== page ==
Johnson & Johnson has been ordered to pay $4.7bn (£3.6bn) in damages to 22 women who alleged that its talc products caused them to develop ovarian cancer.
A jury in the US state of Missouri initially awarded $550m in compensation and added $4.1bn in punitive damages.
The verdict comes as the pharmaceutical giant battles some 9,000 legal cases involving its signature baby powder. Read more on BBC news.
Talc and asbestos often occur together in the earth, and mined talc can be contaminated with the carcinogen.
The World Health Organization and other authorities recognise no safe level of exposure to asbestos. While most people exposed never develop cancer, for some, even small amounts of asbestos are enough to trigger the disease years later. Just how small hasn’t been established. Many plaintiffs allege that the amounts they inhaled when they dusted themselves with tainted talcum powder were enough.
A Reuters examination of many of those documents, as well as deposition and trial testimony, shows that from at least 1971 to the early 2000s, the company’s raw talc and finished powders sometimes tested positive for small amounts of asbestos, and that company executives, mine managers, scientists, doctors and lawyers fretted over the problem and how to address it while failing to disclose it to regulators or the public.
The documents also depict successful efforts to influence U.S. regulators’ plans to limit asbestos in cosmetic talc products and scientific research on the health effects of talc.
Double talc: How Johnson & Johnson hid evidence of asbestos in its Baby Powder
Neutrogena has been criticised on social media for launching an “environmentally damaging” product.
According to the Johnson & Johnson-owned brand, the US$7.99 individually wrapped make-up remover wipes are “perfect for travel, work, or the gym” and “instantly refresh skin on the go”.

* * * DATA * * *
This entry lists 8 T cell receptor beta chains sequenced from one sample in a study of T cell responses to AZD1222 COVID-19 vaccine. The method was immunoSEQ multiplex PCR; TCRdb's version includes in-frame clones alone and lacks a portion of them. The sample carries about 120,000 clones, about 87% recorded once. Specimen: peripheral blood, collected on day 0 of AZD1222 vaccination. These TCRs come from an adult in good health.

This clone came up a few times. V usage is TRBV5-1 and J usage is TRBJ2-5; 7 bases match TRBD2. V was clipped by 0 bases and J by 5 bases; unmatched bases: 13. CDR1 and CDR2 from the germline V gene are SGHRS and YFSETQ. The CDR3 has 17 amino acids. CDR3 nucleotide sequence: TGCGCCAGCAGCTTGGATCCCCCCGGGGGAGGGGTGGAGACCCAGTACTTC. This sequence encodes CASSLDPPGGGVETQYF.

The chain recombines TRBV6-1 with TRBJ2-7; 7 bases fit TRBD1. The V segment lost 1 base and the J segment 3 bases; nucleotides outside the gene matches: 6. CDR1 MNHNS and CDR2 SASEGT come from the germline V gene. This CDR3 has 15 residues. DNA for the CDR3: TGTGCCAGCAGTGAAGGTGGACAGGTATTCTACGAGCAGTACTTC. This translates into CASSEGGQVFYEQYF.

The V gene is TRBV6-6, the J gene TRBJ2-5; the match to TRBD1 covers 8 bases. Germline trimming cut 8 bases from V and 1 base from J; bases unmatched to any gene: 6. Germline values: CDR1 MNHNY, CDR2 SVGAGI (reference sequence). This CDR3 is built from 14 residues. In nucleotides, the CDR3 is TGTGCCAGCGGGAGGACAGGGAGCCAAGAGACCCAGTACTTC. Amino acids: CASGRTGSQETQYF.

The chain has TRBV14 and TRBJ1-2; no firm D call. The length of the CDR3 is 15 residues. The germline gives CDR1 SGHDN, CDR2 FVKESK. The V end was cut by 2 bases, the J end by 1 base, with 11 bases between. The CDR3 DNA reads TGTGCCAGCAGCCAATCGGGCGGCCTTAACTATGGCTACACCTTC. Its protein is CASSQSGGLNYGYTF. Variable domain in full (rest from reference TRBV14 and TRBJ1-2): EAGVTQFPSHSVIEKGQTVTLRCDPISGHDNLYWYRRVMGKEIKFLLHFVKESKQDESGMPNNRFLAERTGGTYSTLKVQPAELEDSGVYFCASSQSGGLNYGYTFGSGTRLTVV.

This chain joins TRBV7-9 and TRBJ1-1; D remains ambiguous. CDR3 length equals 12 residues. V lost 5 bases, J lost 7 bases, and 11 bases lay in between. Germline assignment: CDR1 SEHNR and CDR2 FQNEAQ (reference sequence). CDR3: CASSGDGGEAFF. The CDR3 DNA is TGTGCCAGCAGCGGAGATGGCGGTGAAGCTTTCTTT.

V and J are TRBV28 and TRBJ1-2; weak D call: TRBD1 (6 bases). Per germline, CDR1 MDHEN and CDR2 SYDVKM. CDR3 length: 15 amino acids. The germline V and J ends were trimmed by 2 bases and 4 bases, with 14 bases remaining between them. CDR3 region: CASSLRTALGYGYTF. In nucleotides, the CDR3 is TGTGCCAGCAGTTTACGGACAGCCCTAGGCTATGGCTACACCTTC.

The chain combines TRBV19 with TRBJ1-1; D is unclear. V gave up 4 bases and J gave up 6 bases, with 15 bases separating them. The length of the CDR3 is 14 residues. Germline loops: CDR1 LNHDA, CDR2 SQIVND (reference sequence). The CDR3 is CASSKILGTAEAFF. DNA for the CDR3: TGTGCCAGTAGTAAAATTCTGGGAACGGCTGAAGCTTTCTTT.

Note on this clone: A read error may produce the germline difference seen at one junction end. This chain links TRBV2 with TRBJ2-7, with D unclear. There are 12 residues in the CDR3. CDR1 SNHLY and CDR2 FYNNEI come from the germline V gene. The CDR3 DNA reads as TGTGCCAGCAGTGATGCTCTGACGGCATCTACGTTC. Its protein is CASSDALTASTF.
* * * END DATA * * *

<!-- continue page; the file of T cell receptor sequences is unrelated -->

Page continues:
The individually wrapped make-up remover wipes have been blasted online by consumers concerned about how single use plastics will impact the environment.
Read more: here
UK advertising watchdog clamps down on acne claims
British watchdog the Advertising Standards Authority (ASA) has banned a string of skin care adverts claiming to target acne.
Clearasil, Dermalogica, Feelunique and Johnson & Johnson (J&J) were all ordered to remove online campaigns that made ‘medicinal claims’.
A web page on Dermalogica’s website, promoting its MediBac clearing range, said the products are designed to “treat, clear and prevent adult acne” and “provide around-the-clock, maximum control of the main factors that contribute to acne”.
Dermalogica proposed to replace “acne” with the terms “breakout” or “blemish”.
However, the ASA believed the amendments would not be enough. It argued that acne is a medical condition and beauty product adverts that stated, or implied, a product could prevent or treat acne were medicinal claims.
The ASA said: “spots’ would most commonly be associated in public perception with acne, and therefore claims to prevent or treat them would also likely be seen as medicinal.”
Read full article here.
Man ‘first to be jailed’ for selling skin lightening products
A South London shopkeeper has been sentenced to 20 months in prison for selling skin products containing banned ingredient hydroquinone.
Mohammed Iqbal Bharodawala, 45, from East Ham, admitted nine charges of selling products which contain banned ingredient hydroquinone.
The father-of-six also admitted 15 counts of inadequately labelling harmful products, through his company Jenny’s Cosmetics Ltd.
He received 20 months prison time, a company fine of £1,500 and costs of £5,000, after pleading guilty to nine offences relating to the supply of skin lightening products containing the ingredient hydroquinone, banned under European regulation.
Read full BBC article here.
Tagged with: Hydroquinone
Posted in Ingredients
Black henna contains high levels of a chemical called paraphenylenediamine (PPD). PPD is the stuff found in some hair dyes, but it is in much higher concentrations in black henna.
PPD is allowed for restricted use in hair dye, but its use for skin contact products such as temporary tattoos is illegal in the European Union.
The chemical is usually used in hair dyes, and not in brown or other coloured henna.
The para-phenylenediamine in black henna can cause blistering of the skin, painful burns and can lead to scarring.
It can also cause the sufferer to have a lifelong sensitivity to para-phenylenediamine, increasing the risk of severe allergic reaction when using hair dyes in the future.
Read more here.
Tagged with: henna
Posted in Ingredients